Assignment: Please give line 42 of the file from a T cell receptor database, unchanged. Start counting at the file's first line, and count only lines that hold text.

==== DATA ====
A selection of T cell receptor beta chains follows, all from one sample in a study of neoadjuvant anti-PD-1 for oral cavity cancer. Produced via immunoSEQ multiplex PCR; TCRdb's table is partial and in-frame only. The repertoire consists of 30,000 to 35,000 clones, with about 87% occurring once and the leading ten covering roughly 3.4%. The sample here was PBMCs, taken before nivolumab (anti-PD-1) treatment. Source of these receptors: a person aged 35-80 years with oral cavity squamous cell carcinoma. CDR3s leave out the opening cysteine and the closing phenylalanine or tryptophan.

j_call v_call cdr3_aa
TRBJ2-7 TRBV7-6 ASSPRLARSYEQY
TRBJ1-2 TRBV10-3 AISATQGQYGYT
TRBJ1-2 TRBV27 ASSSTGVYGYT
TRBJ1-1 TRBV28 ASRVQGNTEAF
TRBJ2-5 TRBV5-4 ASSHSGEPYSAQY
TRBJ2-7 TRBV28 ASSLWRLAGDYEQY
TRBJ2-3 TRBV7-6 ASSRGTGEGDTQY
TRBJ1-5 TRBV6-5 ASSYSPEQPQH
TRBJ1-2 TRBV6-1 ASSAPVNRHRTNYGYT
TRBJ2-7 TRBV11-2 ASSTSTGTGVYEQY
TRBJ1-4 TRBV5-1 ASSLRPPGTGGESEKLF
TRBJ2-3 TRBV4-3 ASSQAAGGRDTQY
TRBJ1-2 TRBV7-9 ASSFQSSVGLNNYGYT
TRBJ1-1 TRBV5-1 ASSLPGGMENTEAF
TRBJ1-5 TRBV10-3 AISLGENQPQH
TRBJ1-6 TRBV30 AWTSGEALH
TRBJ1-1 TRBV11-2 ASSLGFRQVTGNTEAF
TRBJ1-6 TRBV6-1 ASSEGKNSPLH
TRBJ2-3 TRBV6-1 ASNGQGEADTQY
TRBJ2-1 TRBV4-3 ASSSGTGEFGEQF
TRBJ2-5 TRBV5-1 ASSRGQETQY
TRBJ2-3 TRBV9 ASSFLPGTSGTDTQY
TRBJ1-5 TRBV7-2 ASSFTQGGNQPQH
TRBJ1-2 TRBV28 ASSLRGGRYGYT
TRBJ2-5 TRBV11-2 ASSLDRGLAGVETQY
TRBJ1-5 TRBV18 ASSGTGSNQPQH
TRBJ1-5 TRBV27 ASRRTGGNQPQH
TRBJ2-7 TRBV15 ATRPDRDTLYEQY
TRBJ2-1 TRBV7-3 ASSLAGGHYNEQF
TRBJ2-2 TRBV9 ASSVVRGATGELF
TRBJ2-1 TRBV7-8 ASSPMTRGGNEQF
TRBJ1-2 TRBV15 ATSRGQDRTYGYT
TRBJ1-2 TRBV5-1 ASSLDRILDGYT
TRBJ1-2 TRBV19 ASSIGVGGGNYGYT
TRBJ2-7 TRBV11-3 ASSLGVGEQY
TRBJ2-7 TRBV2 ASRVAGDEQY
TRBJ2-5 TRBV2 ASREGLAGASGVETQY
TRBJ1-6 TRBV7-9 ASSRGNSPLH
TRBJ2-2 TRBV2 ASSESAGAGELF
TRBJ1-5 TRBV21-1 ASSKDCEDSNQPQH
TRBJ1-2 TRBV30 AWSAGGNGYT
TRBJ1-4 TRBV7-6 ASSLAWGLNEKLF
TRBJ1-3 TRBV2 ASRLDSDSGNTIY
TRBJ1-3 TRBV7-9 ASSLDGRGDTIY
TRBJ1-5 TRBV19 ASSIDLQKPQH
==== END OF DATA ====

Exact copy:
TRBJ1-5 TRBV21-1 ASSKDCEDSNQPQH